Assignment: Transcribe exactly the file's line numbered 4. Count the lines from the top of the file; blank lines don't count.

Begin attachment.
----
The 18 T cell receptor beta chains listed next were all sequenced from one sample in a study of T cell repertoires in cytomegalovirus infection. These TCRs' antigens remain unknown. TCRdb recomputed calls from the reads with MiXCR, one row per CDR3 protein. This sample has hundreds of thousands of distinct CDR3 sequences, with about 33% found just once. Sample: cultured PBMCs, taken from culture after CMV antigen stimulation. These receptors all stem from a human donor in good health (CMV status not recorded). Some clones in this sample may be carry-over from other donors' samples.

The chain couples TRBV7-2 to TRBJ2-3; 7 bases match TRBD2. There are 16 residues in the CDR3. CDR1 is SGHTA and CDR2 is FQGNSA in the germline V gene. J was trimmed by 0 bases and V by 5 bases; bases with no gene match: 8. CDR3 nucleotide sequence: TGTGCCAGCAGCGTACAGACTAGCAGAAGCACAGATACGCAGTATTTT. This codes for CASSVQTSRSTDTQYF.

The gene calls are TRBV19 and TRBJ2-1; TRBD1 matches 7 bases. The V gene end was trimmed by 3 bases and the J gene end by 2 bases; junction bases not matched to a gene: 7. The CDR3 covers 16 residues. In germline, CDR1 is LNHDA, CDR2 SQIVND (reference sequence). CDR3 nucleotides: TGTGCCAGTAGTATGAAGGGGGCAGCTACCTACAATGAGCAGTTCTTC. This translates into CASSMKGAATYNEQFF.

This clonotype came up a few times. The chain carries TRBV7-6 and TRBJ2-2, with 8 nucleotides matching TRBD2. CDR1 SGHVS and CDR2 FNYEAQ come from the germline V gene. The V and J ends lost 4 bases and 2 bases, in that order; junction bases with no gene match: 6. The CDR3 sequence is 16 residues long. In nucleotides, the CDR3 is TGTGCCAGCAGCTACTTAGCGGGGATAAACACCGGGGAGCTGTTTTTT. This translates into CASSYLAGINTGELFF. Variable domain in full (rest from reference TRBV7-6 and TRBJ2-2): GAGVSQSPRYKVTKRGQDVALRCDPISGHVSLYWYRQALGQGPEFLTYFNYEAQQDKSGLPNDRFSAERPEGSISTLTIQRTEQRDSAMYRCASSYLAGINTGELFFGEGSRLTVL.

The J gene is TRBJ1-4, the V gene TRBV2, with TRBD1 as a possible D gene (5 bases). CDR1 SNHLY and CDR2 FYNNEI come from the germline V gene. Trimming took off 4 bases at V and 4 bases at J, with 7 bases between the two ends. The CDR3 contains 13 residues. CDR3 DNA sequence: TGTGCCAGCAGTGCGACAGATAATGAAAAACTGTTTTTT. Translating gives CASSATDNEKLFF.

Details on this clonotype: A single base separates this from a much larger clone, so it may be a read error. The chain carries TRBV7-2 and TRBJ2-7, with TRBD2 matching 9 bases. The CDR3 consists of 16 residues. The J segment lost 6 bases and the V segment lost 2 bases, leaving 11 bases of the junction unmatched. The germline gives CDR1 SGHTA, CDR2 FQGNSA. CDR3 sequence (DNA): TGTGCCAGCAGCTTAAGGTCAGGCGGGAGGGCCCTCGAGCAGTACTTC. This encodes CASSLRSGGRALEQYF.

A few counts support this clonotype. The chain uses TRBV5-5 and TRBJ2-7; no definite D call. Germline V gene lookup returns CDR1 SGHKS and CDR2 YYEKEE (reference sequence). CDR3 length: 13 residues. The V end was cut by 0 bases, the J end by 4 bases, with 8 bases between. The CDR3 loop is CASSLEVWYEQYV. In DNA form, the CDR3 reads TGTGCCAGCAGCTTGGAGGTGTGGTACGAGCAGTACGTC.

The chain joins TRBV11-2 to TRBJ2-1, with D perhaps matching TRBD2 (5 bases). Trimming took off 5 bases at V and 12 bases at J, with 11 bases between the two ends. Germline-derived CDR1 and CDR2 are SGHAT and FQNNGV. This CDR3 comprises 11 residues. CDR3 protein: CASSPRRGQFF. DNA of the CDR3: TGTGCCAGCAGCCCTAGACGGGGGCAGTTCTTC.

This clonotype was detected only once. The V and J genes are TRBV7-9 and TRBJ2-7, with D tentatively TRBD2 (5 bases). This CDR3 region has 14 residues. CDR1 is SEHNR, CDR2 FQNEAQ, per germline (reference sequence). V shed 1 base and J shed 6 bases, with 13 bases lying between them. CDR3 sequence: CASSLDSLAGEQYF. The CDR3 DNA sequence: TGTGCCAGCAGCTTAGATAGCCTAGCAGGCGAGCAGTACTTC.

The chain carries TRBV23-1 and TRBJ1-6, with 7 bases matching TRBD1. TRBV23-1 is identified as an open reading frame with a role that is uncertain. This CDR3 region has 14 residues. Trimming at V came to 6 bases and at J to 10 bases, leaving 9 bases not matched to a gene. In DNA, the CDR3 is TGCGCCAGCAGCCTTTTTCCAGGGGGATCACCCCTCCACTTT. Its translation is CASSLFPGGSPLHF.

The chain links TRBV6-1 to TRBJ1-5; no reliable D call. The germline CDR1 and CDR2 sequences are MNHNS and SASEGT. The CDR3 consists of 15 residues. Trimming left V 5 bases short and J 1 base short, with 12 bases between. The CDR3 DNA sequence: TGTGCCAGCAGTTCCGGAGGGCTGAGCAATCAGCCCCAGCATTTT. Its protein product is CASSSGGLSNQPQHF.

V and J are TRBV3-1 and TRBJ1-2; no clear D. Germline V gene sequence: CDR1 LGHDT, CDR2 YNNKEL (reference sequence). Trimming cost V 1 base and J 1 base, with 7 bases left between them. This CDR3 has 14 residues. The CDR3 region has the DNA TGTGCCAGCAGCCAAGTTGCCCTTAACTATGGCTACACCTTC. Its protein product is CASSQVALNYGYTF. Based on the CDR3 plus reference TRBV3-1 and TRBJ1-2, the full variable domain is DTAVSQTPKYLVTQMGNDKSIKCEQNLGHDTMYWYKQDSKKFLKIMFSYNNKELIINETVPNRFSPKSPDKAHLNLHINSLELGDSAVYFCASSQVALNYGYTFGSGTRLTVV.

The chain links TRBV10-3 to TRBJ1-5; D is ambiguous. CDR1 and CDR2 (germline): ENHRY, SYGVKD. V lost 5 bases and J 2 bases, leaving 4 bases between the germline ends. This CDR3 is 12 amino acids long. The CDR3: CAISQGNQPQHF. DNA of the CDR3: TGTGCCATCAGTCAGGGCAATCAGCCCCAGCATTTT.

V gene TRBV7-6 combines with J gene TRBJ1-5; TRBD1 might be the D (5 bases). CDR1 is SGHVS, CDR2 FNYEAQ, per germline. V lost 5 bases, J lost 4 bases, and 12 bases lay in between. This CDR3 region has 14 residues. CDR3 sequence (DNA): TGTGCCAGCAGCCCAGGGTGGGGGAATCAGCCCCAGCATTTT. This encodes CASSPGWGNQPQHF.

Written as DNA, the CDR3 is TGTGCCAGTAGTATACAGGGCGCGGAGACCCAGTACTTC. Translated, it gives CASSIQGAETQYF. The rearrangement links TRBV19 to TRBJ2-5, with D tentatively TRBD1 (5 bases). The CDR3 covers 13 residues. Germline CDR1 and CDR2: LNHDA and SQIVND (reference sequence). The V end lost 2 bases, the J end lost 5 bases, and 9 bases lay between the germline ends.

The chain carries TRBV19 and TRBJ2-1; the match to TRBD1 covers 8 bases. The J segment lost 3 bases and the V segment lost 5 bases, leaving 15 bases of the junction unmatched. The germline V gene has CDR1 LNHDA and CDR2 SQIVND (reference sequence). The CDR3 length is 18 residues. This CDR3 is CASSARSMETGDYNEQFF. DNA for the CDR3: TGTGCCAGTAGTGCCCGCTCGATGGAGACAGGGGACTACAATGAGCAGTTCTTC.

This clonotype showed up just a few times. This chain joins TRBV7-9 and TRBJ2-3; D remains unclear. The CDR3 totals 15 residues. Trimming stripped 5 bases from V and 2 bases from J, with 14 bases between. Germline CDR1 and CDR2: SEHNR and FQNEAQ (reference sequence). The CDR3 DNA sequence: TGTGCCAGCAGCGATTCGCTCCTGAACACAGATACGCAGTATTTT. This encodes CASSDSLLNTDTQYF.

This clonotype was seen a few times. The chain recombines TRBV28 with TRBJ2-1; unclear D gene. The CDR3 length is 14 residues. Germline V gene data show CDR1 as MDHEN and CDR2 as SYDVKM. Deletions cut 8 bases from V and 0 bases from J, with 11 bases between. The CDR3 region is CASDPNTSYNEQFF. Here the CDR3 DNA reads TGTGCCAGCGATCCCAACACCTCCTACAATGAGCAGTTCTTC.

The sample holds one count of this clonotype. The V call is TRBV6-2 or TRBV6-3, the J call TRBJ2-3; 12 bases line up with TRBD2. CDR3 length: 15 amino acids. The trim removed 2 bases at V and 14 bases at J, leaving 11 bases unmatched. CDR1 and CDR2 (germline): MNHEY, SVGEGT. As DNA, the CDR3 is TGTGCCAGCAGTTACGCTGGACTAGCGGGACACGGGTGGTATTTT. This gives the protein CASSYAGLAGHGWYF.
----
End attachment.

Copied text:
This clonotype came up a few times. The chain carries TRBV7-6 and TRBJ2-2, with 8 nucleotides matching TRBD2. CDR1 SGHVS and CDR2 FNYEAQ come from the germline V gene. The V and J ends lost 4 bases and 2 bases, in that order; junction bases with no gene match: 6. The CDR3 sequence is 16 residues long. In nucleotides, the CDR3 is TGTGCCAGCAGCTACTTAGCGGGGATAAACACCGGGGAGCTGTTTTTT. This translates into CASSYLAGINTGELFF. Variable domain in full (rest from reference TRBV7-6 and TRBJ2-2): GAGVSQSPRYKVTKRGQDVALRCDPISGHVSLYWYRQALGQGPEFLTYFNYEAQQDKSGLPNDRFSAERPEGSISTLTIQRTEQRDSAMYRCASSYLAGINTGELFFGEGSRLTVL.